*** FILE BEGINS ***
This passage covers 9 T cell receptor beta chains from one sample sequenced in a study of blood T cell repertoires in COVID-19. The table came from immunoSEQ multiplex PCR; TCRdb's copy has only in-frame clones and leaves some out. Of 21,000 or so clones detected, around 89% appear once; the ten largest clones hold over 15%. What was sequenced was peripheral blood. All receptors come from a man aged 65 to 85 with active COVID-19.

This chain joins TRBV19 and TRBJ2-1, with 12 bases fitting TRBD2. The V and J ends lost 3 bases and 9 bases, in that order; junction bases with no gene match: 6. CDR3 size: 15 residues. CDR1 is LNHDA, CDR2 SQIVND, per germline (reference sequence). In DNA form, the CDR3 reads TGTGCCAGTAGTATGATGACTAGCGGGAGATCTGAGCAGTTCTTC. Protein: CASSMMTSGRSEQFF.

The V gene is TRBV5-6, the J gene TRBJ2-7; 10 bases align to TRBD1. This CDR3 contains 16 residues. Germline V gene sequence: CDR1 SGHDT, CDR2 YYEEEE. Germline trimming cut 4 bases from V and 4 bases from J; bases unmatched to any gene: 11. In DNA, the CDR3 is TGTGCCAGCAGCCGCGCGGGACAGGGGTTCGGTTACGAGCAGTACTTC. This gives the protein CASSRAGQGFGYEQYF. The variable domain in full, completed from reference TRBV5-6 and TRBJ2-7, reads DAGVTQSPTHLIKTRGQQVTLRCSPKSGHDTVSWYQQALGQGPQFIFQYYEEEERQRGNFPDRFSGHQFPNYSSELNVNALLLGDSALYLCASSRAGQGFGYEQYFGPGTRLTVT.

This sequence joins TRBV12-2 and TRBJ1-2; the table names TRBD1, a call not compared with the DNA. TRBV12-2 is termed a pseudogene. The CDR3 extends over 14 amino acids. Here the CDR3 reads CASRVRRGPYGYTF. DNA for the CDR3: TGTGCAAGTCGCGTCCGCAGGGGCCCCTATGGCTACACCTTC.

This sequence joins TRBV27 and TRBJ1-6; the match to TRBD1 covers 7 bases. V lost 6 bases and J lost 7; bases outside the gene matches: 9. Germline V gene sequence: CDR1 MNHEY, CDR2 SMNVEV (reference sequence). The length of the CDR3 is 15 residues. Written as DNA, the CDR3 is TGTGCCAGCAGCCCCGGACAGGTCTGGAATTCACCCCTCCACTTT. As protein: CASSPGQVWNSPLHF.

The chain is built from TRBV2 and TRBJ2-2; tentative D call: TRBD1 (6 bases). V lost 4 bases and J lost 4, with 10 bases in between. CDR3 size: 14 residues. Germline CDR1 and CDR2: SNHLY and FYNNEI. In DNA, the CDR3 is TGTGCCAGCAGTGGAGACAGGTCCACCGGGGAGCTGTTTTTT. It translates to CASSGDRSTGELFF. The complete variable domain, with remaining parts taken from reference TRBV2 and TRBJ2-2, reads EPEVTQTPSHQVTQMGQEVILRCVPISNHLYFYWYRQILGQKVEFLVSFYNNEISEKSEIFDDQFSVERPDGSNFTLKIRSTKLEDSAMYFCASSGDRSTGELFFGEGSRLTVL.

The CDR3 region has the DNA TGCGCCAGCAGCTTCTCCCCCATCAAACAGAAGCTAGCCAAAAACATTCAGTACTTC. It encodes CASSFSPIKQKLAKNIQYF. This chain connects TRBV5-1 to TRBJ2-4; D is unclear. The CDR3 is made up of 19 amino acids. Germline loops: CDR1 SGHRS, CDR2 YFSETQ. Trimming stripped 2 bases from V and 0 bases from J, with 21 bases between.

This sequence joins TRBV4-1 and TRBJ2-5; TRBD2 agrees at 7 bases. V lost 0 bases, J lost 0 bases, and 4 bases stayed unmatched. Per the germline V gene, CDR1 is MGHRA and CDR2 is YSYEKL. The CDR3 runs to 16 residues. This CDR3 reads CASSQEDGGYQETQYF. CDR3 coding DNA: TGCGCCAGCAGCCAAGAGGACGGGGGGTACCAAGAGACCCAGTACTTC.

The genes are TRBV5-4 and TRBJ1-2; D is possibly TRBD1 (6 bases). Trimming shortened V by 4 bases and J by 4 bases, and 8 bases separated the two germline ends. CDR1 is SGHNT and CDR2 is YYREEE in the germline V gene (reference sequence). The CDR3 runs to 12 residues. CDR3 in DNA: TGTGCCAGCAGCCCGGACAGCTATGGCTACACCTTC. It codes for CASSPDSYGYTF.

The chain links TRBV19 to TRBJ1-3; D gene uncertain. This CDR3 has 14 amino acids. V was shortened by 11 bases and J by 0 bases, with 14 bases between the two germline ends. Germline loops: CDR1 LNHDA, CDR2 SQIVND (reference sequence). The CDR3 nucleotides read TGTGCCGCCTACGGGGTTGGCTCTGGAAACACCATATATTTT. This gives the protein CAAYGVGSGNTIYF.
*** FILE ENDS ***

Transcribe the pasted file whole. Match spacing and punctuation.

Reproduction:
This passage covers 9 T cell receptor beta chains from one sample sequenced in a study of blood T cell repertoires in COVID-19. The table came from immunoSEQ multiplex PCR; TCRdb's copy has only in-frame clones and leaves some out. Of 21,000 or so clones detected, around 89% appear once; the ten largest clones hold over 15%. What was sequenced was peripheral blood. All receptors come from a man aged 65 to 85 with active COVID-19.

This chain joins TRBV19 and TRBJ2-1, with 12 bases fitting TRBD2. The V and J ends lost 3 bases and 9 bases, in that order; junction bases with no gene match: 6. CDR3 size: 15 residues. CDR1 is LNHDA, CDR2 SQIVND, per germline (reference sequence). In DNA form, the CDR3 reads TGTGCCAGTAGTATGATGACTAGCGGGAGATCTGAGCAGTTCTTC. Protein: CASSMMTSGRSEQFF.

The V gene is TRBV5-6, the J gene TRBJ2-7; 10 bases align to TRBD1. This CDR3 contains 16 residues. Germline V gene sequence: CDR1 SGHDT, CDR2 YYEEEE. Germline trimming cut 4 bases from V and 4 bases from J; bases unmatched to any gene: 11. In DNA, the CDR3 is TGTGCCAGCAGCCGCGCGGGACAGGGGTTCGGTTACGAGCAGTACTTC. This gives the protein CASSRAGQGFGYEQYF. The variable domain in full, completed from reference TRBV5-6 and TRBJ2-7, reads DAGVTQSPTHLIKTRGQQVTLRCSPKSGHDTVSWYQQALGQGPQFIFQYYEEEERQRGNFPDRFSGHQFPNYSSELNVNALLLGDSALYLCASSRAGQGFGYEQYFGPGTRLTVT.

This sequence joins TRBV12-2 and TRBJ1-2; the table names TRBD1, a call not compared with the DNA. TRBV12-2 is termed a pseudogene. The CDR3 extends over 14 amino acids. Here the CDR3 reads CASRVRRGPYGYTF. DNA for the CDR3: TGTGCAAGTCGCGTCCGCAGGGGCCCCTATGGCTACACCTTC.

This sequence joins TRBV27 and TRBJ1-6; the match to TRBD1 covers 7 bases. V lost 6 bases and J lost 7; bases outside the gene matches: 9. Germline V gene sequence: CDR1 MNHEY, CDR2 SMNVEV (reference sequence). The length of the CDR3 is 15 residues. Written as DNA, the CDR3 is TGTGCCAGCAGCCCCGGACAGGTCTGGAATTCACCCCTCCACTTT. As protein: CASSPGQVWNSPLHF.

The chain is built from TRBV2 and TRBJ2-2; tentative D call: TRBD1 (6 bases). V lost 4 bases and J lost 4, with 10 bases in between. CDR3 size: 14 residues. Germline CDR1 and CDR2: SNHLY and FYNNEI. In DNA, the CDR3 is TGTGCCAGCAGTGGAGACAGGTCCACCGGGGAGCTGTTTTTT. It translates to CASSGDRSTGELFF. The complete variable domain, with remaining parts taken from reference TRBV2 and TRBJ2-2, reads EPEVTQTPSHQVTQMGQEVILRCVPISNHLYFYWYRQILGQKVEFLVSFYNNEISEKSEIFDDQFSVERPDGSNFTLKIRSTKLEDSAMYFCASSGDRSTGELFFGEGSRLTVL.

The CDR3 region has the DNA TGCGCCAGCAGCTTCTCCCCCATCAAACAGAAGCTAGCCAAAAACATTCAGTACTTC. It encodes CASSFSPIKQKLAKNIQYF. This chain connects TRBV5-1 to TRBJ2-4; D is unclear. The CDR3 is made up of 19 amino acids. Germline loops: CDR1 SGHRS, CDR2 YFSETQ. Trimming stripped 2 bases from V and 0 bases from J, with 21 bases between.

This sequence joins TRBV4-1 and TRBJ2-5; TRBD2 agrees at 7 bases. V lost 0 bases, J lost 0 bases, and 4 bases stayed unmatched. Per the germline V gene, CDR1 is MGHRA and CDR2 is YSYEKL. The CDR3 runs to 16 residues. This CDR3 reads CASSQEDGGYQETQYF. CDR3 coding DNA: TGCGCCAGCAGCCAAGAGGACGGGGGGTACCAAGAGACCCAGTACTTC.

The genes are TRBV5-4 and TRBJ1-2; D is possibly TRBD1 (6 bases). Trimming shortened V by 4 bases and J by 4 bases, and 8 bases separated the two germline ends. CDR1 is SGHNT and CDR2 is YYREEE in the germline V gene (reference sequence). The CDR3 runs to 12 residues. CDR3 in DNA: TGTGCCAGCAGCCCGGACAGCTATGGCTACACCTTC. It codes for CASSPDSYGYTF.

The chain links TRBV19 to TRBJ1-3; D gene uncertain. This CDR3 has 14 amino acids. V was shortened by 11 bases and J by 0 bases, with 14 bases between the two germline ends. Germline loops: CDR1 LNHDA, CDR2 SQIVND (reference sequence). The CDR3 nucleotides read TGTGCCGCCTACGGGGTTGGCTCTGGAAACACCATATATTTT. This gives the protein CAAYGVGSGNTIYF.